I’ve spent the morning learning that what I thought was now common knowledge is still very much not. Pineapple, that divisive topping second only to anchovies in the debate over acceptable pizza toppings, is a Canadian invention.
Canadians have a pretty great reputation, in the world and on Twitter – polite, peaceful, community-driven, they don't wear shoes indoors…
Canada is the reason we put pineapple on pizza.
— Abby (@abbythetweet) August 18, 2020
Called a Hawaiian because, of course, you can’t grow pineapple in Canada’s less-than-tropical climate, it was invented by Greek-born Sam Panopoulos, an immigrant who set up successful pizzerias in Chatham and London, Ontario. He is widely credited with inventing this lightning rod for online pizza debate.
It’s Hawaiian. Not Canadian. I like it but we should all be blaming Hawaiians
— Dean Blundell (@ItsDeanBlundell) August 18, 2020
I like Canada and got myself a handsome Canadian man to love. Now pizza question, isn’t that Hawaiian pizza? 🤔😋
— LadyDay 👩🏻💻 (@LadyDayWrites) August 18, 2020
Strongly disagree with the pineapple thing. Love 🍍 on 🍕 but not a Canuk invention. Prove otherwise and I'll concede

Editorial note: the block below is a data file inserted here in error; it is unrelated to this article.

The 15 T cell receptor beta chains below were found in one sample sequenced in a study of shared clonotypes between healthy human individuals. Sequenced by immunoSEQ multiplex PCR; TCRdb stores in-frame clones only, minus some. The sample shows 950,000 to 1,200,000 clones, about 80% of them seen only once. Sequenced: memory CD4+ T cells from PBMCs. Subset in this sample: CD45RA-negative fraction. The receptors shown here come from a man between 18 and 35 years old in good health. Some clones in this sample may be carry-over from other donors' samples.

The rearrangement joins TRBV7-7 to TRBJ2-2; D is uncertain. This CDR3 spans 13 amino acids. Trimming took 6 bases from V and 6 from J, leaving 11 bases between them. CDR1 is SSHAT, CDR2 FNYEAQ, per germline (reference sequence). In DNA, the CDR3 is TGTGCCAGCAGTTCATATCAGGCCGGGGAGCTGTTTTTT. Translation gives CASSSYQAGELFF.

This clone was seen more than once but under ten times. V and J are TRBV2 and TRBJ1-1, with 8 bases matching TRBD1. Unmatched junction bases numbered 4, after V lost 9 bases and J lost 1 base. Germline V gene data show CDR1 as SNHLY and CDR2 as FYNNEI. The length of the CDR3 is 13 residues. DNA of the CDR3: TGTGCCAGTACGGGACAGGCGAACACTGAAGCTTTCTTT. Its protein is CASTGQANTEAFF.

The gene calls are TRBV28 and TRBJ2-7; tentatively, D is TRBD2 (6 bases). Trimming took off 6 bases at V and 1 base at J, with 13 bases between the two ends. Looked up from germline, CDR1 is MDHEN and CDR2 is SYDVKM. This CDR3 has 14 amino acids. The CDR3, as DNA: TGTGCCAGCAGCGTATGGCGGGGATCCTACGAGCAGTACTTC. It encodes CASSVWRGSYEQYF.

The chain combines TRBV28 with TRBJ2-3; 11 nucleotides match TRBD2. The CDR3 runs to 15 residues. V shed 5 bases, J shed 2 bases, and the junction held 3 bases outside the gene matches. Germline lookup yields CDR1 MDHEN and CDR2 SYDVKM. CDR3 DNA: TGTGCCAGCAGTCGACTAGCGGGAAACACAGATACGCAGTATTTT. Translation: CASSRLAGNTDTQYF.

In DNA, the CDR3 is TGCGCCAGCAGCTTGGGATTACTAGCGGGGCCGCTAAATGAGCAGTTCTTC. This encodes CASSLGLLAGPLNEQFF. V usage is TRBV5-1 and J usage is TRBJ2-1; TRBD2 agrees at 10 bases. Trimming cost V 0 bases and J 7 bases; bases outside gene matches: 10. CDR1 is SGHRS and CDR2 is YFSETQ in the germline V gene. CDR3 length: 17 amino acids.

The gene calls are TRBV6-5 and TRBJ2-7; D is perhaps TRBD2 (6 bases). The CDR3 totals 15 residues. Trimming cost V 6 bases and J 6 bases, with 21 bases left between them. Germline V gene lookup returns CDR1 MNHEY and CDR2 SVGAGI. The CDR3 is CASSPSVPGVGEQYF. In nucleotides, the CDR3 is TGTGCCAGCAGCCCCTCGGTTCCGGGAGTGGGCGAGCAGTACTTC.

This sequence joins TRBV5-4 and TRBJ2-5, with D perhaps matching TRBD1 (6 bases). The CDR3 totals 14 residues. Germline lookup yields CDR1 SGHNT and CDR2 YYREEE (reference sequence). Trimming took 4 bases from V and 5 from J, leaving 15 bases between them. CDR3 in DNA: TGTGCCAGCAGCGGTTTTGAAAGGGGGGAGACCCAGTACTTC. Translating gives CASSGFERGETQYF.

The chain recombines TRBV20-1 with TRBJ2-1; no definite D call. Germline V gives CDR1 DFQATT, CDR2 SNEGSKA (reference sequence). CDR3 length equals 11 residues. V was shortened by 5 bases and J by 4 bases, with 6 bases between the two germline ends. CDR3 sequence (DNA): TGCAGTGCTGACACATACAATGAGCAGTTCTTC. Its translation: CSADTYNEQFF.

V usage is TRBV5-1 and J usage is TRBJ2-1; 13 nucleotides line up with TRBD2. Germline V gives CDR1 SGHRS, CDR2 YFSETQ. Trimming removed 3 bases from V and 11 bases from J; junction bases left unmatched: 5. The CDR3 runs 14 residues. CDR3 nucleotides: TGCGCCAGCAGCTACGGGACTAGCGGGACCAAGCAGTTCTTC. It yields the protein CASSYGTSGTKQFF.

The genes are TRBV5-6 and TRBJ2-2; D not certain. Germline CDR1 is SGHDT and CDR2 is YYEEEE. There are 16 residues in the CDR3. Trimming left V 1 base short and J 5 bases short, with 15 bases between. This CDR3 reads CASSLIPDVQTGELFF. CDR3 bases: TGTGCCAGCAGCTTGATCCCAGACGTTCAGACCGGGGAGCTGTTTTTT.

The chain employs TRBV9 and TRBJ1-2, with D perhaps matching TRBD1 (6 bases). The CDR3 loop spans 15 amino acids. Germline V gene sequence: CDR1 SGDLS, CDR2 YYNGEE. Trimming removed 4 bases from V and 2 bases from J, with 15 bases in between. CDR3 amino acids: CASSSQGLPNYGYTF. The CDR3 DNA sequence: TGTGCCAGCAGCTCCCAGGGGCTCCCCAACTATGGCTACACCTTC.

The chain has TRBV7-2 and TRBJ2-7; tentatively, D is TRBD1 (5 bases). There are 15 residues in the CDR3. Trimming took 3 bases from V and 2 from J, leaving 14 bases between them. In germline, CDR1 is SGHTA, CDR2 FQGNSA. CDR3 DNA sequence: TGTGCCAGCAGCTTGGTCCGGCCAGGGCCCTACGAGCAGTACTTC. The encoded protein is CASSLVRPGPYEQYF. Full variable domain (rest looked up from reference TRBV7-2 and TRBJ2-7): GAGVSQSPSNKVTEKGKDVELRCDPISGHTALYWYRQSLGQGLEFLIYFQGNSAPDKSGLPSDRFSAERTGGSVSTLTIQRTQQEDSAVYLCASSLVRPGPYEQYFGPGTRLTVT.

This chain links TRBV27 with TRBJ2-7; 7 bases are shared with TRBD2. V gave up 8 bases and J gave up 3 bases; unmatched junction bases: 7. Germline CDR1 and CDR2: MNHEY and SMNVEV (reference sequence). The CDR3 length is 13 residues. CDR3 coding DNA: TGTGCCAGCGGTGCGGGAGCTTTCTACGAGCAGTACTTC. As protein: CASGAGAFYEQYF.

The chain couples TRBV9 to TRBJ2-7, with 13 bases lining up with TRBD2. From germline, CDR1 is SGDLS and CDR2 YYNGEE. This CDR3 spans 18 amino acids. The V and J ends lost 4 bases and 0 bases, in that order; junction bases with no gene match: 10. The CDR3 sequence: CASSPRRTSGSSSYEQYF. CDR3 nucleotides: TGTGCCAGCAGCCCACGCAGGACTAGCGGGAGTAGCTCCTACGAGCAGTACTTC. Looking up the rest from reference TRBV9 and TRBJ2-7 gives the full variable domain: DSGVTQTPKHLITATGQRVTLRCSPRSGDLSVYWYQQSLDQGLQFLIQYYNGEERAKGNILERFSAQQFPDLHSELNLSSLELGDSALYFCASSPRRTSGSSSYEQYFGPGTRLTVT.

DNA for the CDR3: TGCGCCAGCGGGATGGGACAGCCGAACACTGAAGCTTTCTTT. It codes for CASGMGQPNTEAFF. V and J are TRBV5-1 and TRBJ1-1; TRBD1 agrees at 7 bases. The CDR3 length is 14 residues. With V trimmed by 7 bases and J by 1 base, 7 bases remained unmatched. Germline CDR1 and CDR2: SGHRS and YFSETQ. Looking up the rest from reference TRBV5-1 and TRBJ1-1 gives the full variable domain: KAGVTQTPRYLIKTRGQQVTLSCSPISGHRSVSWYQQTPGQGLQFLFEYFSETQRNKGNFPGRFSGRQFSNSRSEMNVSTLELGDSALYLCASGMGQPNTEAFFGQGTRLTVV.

— Shaun Smith (@SpikesmithShaun) August 18, 2020
You probably put bacon on ice cream too. Oh Canada. Sigh. pic.twitter.com/kPAqafl1KU
— Amy Green (@Notezbeinggrn) August 18, 2020
There is a pizza hierarchy.
Italians are the kings and the bringers of divine law.
Americans are the dukes and the bringers of common law.
And everywhere else in the world are filthy peasants worthy only of dragon fire.
— Fox #FireNate Doucette🏀🍳🥓🥞 (@RealFoxD) August 18, 2020
Some wondered whether the first Hawaiian pizza used fresh pineapples, but let’s not kid ourselves. Using fresh pineapple is like using 160-year-old scotch as a cooking wine, especially considering the added cost to import it into Canada. I love to add hot peppers to my Hawaiian pizza for that sweet/tangy flavour combination, personally.
However, most Canadians now aware of this pizza’s origins in our great country had no idea until 2017, when the President of Iceland said the topping was so bad it should be banned.
This caused a rebuke from Canada, and the President of Iceland apologized for the international incident. The whole thing caused Panopoulos’ credit for the invention to rise from relative obscurity. Sadly, he passed later that year, but his invention, which has gone global, is nothing if not a topic of lively discussion among friends all over the world.
So, be proud Canada. We gave the world more than just zippers, garbage bags, and peanut butter. We also have this, whether you like it or not.